In anticipation of what could be the first hurricane strike Florida has seen in seven years, residents and government officials began preparing for Isaac on Saturday.
Miami-Dade and Broward counties ordered schools closed Monday, and private schools and universities followed the lead. Monroe County ordered schools closed through Tuesday. All three counties also opened shelters and urged residents to stay indoors until the storm passes sometime Monday morning.
Mass transit also is scheduled to shut down Sunday across South Florida.
Miami-Dade buses, Metromover and Metrorail will stop service at noon, and Broward County Transit and Tri-Rail have suspended bus service for the day.
The Port of Miami closed at 11 p.m. Saturday, and Port Everglades in Broward remains closed to waterside and landside operations, except for limited .
Major airports remained open early Sunday, though a tropical storm warning in Broward and a hurricane watch in much of Miami-Dade means airlines may cancel flights.
Nearly 500 flights were canceled at Miami International Airport on Sunday, and Fort Lauderdale-Hollywood International Airport reported 135 flights canceled since Friday.
Tolls were lifted on Card Sound Road’s northbound lanes leaving the Keys on Sunday morning, though authorities are advising visitors and residents to remain indoors and ride out the storm.
In Miami Beach, at least 1,200 homes lost cable and internet service beginning at about 8:30 a.m., according to Atlantic Broadband representatives.
Florida Gov. Rick Scott issued a state of emergency, expressing concern about the damage Isaac might do once it passes the Keys and fuels up in the warm Gulf of Mexico. It was forecast to grow into a Category 2 Hurricane with 100 mph winds as it approaches the Panhandle on Tuesday.
Rick Knabb, director of the National Hurricane Center in West Miami-Dade, said that a strengthening Isaac in the Gulf could pose a storm surge threat to Tampa Bay, where the Republican National Convention was scheduled to convene Monday in an area vulnerable to flooding. Events will now be delayed until Tuesday afternoon.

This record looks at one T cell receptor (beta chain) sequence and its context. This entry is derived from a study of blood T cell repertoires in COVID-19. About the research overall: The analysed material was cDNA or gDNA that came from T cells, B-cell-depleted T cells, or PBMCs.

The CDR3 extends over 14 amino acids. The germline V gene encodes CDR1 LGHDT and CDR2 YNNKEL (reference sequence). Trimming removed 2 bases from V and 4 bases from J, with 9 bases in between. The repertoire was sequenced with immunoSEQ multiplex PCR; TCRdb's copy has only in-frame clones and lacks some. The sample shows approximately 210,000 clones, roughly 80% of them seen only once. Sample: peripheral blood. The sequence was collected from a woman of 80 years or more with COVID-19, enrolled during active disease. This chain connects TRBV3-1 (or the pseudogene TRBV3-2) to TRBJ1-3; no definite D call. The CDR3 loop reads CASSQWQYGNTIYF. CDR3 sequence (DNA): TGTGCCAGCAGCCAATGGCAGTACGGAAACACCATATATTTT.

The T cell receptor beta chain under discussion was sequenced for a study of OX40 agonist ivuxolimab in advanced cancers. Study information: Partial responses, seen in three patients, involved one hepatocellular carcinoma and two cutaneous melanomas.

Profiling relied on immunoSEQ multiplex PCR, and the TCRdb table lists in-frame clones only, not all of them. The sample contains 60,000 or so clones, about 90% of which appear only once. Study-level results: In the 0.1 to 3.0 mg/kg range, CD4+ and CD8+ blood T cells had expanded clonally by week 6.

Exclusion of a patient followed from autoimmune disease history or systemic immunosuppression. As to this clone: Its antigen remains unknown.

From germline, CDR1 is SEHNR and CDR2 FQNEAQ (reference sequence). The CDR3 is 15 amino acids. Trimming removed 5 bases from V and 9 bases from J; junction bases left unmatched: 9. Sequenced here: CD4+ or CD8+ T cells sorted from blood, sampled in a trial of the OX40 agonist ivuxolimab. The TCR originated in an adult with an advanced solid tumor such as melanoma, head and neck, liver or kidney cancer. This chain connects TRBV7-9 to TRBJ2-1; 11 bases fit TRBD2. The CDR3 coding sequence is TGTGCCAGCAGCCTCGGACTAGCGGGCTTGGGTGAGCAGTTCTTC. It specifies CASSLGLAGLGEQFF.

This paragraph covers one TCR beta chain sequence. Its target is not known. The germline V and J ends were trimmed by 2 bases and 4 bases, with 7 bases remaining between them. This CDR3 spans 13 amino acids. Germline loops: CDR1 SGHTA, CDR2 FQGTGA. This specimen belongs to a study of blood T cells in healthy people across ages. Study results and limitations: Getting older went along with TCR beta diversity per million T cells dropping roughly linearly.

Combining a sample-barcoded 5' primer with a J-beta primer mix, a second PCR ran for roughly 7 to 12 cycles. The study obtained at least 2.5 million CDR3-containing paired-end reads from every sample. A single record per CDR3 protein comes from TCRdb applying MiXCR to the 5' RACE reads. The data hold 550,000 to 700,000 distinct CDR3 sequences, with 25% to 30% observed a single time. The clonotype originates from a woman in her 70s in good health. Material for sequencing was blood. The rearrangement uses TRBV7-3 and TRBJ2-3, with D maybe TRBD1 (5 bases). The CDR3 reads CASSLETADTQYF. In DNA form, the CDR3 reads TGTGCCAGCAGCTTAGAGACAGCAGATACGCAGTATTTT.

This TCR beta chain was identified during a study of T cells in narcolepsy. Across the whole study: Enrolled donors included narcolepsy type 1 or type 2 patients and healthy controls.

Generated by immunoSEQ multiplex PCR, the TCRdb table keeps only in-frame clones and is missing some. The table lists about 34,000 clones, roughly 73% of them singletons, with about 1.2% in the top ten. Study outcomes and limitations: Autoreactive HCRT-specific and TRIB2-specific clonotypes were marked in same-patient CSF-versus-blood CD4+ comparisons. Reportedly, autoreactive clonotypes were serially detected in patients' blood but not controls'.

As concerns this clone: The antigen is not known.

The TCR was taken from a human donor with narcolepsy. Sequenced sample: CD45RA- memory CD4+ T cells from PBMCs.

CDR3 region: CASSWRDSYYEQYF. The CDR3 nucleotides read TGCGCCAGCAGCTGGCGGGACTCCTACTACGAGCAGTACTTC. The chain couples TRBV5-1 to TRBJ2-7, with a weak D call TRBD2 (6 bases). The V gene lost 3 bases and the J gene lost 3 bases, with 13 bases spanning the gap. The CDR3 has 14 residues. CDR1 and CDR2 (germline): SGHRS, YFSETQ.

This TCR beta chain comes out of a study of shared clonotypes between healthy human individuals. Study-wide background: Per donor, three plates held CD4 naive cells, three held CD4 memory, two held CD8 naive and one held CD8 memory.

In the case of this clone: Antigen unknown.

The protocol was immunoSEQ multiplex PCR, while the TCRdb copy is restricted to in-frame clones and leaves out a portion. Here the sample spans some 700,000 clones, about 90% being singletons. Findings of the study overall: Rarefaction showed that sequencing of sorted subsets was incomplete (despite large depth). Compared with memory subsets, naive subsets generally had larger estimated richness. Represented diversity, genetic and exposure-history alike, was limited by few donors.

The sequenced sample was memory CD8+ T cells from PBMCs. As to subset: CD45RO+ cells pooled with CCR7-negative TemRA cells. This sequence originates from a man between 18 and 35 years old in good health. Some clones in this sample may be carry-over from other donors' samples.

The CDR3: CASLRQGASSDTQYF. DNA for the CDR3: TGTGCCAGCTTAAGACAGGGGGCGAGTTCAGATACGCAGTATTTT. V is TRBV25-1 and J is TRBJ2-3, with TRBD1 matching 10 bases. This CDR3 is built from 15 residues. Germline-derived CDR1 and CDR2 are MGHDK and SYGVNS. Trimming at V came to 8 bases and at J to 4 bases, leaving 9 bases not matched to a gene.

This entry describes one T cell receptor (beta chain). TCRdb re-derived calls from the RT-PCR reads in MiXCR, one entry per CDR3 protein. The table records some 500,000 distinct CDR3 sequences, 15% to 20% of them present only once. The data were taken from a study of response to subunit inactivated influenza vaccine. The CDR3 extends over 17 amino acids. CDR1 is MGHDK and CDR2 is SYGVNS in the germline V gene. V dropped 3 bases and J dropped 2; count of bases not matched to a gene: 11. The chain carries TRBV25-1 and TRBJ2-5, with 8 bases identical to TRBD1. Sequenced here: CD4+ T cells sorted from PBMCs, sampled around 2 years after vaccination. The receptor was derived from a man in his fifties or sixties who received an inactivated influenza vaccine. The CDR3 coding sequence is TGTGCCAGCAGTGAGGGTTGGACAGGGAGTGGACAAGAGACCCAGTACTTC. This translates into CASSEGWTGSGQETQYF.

In Miami-Dade, officials also issued an evacuation order for people living in mobile homes, unsafe buildings and homes in low-lying, flood-prone areas. The Keys did the same, adding an order for boat dwellers to seek safer shelter.
Even though Broward is not under a hurricane warning, Broward’s director of emergency operations, Chuck Lanza, said Saturday that residents still need to be prepared for damaging tropical storm-force winds.
“I’m putting up my own shutters,” he said. “This is not something to take lightly.”
Though Isaac’s wind weren’t powerful, the huge storm still left a path of death and damage in the Caribbean.
In Haiti, the Office of Civil Protection confirmed seven deaths from Issac — up from four deaths reported Saturday night.
The new deaths, says spokesman Edgard Celestin, include a young man who died from a landslide in DonDon, a town in northern Haiti.
Elsewhere in Haiti, a home collapsed, killing a 10-year-old girl while flooding persisted in quake-battered Port-au-Prince, where the swollen Grise River inundated homes in the poverty-stricken Cite Soleil neighborhood.
At least two other deaths were reported and rain was still falling much of Saturday across the country, which is prone to deadly flash floods and mudslides.
Havana’s Meteorological Institute reported that the storm touched down in Maisi, a municipality east of Guantanamo Saturday afternoon. Radio Baracoa reported that two homes in the island’s easternmost city of 48,000 had collapsed.
But the storm’s drama fizzled at the U.S. Navy base at Guantánamo Bay, Cuba, where the military had scrapped this month’s Sept. 11 terror trial hearings.
“The bad weather did not materialize here,’’ detention center spokesman Robert Durand said.
Miami Herald staff writers Alexandra Leon, Hannah Sampson, Carli Teproff, Nadege Green, Charles Rabin, Julie K. Brown, Christina Viega, Juan Tamayo, Marc Caputo, Susan Cocking, Carol Rosenberg, David Ovalle and Jacqueline Charles in Haiti contributed to this report.